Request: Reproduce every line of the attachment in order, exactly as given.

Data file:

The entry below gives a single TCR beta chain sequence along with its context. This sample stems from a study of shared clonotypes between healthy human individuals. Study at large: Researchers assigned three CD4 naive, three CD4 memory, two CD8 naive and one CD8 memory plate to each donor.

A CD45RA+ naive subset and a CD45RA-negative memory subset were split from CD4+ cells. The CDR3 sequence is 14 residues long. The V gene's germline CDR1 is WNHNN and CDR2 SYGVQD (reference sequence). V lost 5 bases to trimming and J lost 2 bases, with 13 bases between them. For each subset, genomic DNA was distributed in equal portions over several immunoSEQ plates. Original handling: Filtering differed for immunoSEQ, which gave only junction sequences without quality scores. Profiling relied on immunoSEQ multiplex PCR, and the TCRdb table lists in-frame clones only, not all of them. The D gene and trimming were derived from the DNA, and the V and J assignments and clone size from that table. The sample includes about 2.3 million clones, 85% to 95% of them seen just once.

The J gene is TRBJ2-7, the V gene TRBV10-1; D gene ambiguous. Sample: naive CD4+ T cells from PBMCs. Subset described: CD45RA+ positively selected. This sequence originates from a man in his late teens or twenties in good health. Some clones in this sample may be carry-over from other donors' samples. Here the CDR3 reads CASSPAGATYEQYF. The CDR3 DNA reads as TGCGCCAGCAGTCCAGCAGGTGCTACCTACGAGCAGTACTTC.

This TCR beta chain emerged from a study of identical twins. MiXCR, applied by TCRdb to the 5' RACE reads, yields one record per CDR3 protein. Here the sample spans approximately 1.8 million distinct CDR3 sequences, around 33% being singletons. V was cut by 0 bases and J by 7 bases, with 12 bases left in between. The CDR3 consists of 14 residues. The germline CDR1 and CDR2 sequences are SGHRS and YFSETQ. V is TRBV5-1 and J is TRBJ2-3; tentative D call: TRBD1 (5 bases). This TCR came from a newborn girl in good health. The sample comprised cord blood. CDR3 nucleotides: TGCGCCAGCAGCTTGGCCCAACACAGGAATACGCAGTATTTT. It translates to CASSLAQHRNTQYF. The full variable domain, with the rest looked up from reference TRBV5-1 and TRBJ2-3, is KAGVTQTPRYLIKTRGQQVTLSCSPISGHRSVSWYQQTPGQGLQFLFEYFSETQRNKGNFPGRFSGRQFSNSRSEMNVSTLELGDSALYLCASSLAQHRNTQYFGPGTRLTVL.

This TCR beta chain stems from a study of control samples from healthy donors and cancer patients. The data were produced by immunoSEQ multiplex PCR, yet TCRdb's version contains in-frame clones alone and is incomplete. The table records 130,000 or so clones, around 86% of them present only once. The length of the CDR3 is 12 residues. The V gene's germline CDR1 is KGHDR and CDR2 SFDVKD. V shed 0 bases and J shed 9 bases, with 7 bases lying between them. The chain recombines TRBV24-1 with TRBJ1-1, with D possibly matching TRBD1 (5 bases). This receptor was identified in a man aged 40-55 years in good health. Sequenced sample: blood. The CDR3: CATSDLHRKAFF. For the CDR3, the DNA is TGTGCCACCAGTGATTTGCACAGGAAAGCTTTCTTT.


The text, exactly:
The entry below gives a single TCR beta chain sequence along with its context. This sample stems from a study of shared clonotypes between healthy human individuals. Study at large: Researchers assigned three CD4 naive, three CD4 memory, two CD8 naive and one CD8 memory plate to each donor.

A CD45RA+ naive subset and a CD45RA-negative memory subset were split from CD4+ cells. The CDR3 sequence is 14 residues long. The V gene's germline CDR1 is WNHNN and CDR2 SYGVQD (reference sequence). V lost 5 bases to trimming and J lost 2 bases, with 13 bases between them. For each subset, genomic DNA was distributed in equal portions over several immunoSEQ plates. Original handling: Filtering differed for immunoSEQ, which gave only junction sequences without quality scores. Profiling relied on immunoSEQ multiplex PCR, and the TCRdb table lists in-frame clones only, not all of them. The D gene and trimming were derived from the DNA, and the V and J assignments and clone size from that table. The sample includes about 2.3 million clones, 85% to 95% of them seen just once.

The J gene is TRBJ2-7, the V gene TRBV10-1; D gene ambiguous. Sample: naive CD4+ T cells from PBMCs. Subset described: CD45RA+ positively selected. This sequence originates from a man in his late teens or twenties in good health. Some clones in this sample may be carry-over from other donors' samples. Here the CDR3 reads CASSPAGATYEQYF. The CDR3 DNA reads as TGCGCCAGCAGTCCAGCAGGTGCTACCTACGAGCAGTACTTC.

This TCR beta chain emerged from a study of identical twins. MiXCR, applied by TCRdb to the 5' RACE reads, yields one record per CDR3 protein. Here the sample spans approximately 1.8 million distinct CDR3 sequences, around 33% being singletons. V was cut by 0 bases and J by 7 bases, with 12 bases left in between. The CDR3 consists of 14 residues. The germline CDR1 and CDR2 sequences are SGHRS and YFSETQ. V is TRBV5-1 and J is TRBJ2-3; tentative D call: TRBD1 (5 bases). This TCR came from a newborn girl in good health. The sample comprised cord blood. CDR3 nucleotides: TGCGCCAGCAGCTTGGCCCAACACAGGAATACGCAGTATTTT. It translates to CASSLAQHRNTQYF. The full variable domain, with the rest looked up from reference TRBV5-1 and TRBJ2-3, is KAGVTQTPRYLIKTRGQQVTLSCSPISGHRSVSWYQQTPGQGLQFLFEYFSETQRNKGNFPGRFSGRQFSNSRSEMNVSTLELGDSALYLCASSLAQHRNTQYFGPGTRLTVL.

This TCR beta chain stems from a study of control samples from healthy donors and cancer patients. The data were produced by immunoSEQ multiplex PCR, yet TCRdb's version contains in-frame clones alone and is incomplete. The table records 130,000 or so clones, around 86% of them present only once. The length of the CDR3 is 12 residues. The V gene's germline CDR1 is KGHDR and CDR2 SFDVKD. V shed 0 bases and J shed 9 bases, with 7 bases lying between them. The chain recombines TRBV24-1 with TRBJ1-1, with D possibly matching TRBD1 (5 bases). This receptor was identified in a man aged 40-55 years in good health. Sequenced sample: blood. The CDR3: CATSDLHRKAFF. For the CDR3, the DNA is TGTGCCACCAGTGATTTGCACAGGAAAGCTTTCTTT.